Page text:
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I'm currently working on a technical report which will be published by the sponsor organization - and also given significant publicity by them for campaigning purposes.

I'm wondering if it's worth also submitting this for publication in a journal (obviously taking care to fulfil journal requirements for novelty - I expect there are sufficient technical details we can expand on so that won't be an issue).

The question is whether a Q2/Q3 journal publication is viewed as having any more prestige than a tech report with an external sponsor and promoter? The field is computer science.

Addressing DCTLib's question

  • In this case I don't think the peer reviewed QA stamp will add much to the research, as it will lag behind the necessary time scale for impact (also if we're lucky our report will encourage a government body to replicate the research, thereby adding their own QA). Not saying it's not worth having, but any time I spend on this is time taken from other work I'm trying to publish also.
  • The likely view of hiring/promotion committees is relevant, yes
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    Can your question perhaps be concretized? "I guess" is not good to have in a question. So what are you after? "Prestige" is probably not the main reason for publishing in a journal, but rather to add the "peer reviewed" basic quality assurance stamp that other researchers will be looking for, not mentioning hiring committees for academic positions.
    – DCTLib
    Sep 23 at 11:54
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    If you bring a technical report to a paper format, you usually compress&remove technical details, not the contrary.
    – EarlGrey
    Sep 23 at 11:56
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    You probably need permission of the sponsor for anything you publish. Your contract may specify what is possible.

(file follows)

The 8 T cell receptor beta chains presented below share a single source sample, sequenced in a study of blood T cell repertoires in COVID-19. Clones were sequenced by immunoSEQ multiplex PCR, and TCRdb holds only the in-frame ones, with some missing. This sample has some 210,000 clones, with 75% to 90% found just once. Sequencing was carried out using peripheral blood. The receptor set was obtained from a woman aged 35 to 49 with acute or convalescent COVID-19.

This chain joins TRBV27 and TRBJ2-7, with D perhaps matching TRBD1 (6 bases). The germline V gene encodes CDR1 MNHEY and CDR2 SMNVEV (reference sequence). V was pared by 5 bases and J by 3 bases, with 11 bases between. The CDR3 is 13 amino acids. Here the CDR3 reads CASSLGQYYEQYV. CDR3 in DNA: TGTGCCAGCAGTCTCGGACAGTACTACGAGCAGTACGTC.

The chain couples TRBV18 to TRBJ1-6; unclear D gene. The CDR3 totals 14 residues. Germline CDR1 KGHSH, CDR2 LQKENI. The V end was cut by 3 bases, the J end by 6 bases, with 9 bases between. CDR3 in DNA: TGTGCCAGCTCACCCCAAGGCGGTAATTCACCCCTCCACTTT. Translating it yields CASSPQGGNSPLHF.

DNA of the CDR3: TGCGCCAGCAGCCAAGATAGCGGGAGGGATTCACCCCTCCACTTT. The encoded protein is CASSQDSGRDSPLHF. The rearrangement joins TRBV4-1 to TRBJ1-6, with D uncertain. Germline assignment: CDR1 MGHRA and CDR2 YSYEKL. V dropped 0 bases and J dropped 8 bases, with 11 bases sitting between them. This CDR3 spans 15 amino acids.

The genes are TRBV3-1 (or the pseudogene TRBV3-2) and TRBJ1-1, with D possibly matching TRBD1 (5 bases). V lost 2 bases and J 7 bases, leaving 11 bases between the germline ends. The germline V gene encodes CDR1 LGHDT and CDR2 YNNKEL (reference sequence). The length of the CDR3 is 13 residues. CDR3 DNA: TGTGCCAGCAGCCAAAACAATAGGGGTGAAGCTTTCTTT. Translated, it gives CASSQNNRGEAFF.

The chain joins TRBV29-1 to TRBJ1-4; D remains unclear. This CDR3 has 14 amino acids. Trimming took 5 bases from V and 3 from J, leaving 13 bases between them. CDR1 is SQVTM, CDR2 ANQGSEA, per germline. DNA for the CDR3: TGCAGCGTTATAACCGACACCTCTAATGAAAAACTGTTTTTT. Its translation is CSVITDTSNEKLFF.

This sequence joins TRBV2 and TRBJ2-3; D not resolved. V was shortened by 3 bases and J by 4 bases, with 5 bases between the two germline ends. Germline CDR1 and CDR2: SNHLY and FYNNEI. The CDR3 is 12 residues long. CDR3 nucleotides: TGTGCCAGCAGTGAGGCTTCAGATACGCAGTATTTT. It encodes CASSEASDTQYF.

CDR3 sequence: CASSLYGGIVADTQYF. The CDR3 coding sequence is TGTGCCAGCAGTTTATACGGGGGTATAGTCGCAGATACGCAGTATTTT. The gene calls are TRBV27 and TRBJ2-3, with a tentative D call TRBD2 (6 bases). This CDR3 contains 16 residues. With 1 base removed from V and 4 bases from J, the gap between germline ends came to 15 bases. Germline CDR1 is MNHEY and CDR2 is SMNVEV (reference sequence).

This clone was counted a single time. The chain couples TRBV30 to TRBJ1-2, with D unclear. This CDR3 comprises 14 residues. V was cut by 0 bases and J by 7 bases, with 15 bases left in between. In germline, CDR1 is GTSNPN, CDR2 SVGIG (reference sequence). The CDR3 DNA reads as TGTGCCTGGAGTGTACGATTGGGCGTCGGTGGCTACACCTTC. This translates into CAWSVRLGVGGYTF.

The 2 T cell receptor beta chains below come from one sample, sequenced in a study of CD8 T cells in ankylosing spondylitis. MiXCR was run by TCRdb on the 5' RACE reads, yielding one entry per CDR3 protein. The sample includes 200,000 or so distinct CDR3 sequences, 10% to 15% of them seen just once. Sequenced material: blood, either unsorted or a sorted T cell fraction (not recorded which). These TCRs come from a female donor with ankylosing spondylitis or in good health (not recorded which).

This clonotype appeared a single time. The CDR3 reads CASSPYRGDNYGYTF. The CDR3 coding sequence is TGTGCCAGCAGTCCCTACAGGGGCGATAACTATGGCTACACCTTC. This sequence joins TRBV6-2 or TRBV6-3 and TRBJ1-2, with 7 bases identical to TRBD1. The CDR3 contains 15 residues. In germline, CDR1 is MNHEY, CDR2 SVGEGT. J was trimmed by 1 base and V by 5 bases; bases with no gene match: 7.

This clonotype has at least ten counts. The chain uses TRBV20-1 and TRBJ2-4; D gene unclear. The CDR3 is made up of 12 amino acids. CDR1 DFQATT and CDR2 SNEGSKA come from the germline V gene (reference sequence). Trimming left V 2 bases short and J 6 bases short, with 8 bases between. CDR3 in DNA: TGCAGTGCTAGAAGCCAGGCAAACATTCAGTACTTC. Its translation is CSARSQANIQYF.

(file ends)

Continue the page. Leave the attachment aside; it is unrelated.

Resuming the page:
– Buffy
    Sep 23 at 11:59
  • @Buffy good point. We do have provision in our contract to publish separately Sep 23 at 12:27
  • @DCTLib see edits, thank you Sep 23 at 12:36

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It is hard to judge an individual case but I can give a few thoughts. If the sponsor "publishes" the technical report, then you may have copyright issues to deal with, so consider that. If they hold copyright (rather than a publisher) you can probably get a license from them.

However, another publisher, such as a journal, may not be interested in publishing something already published, depending on the original venue. If it "seems like" something similar to a preprint then you may be ok.

Furthermore, while there is a delay, the feedback you get from a review process will probably be valuable, assuming you produce something the journal will consider. So far, I'd guess the only review has been internal with only interested parties involved. The independence of a journal review has (some) value.

An alternative, however, that might be preferable, and which you seem to suggest, is that you could write a follow on paper - and extension - that extends the tech report with new (novel?) information and conclusions. That would resolve all of the above issues should they be a concern.

Finally, however you do it, journal publishing will probably give additional visibility to your work, never mind prestige, that can be valuable in itself.

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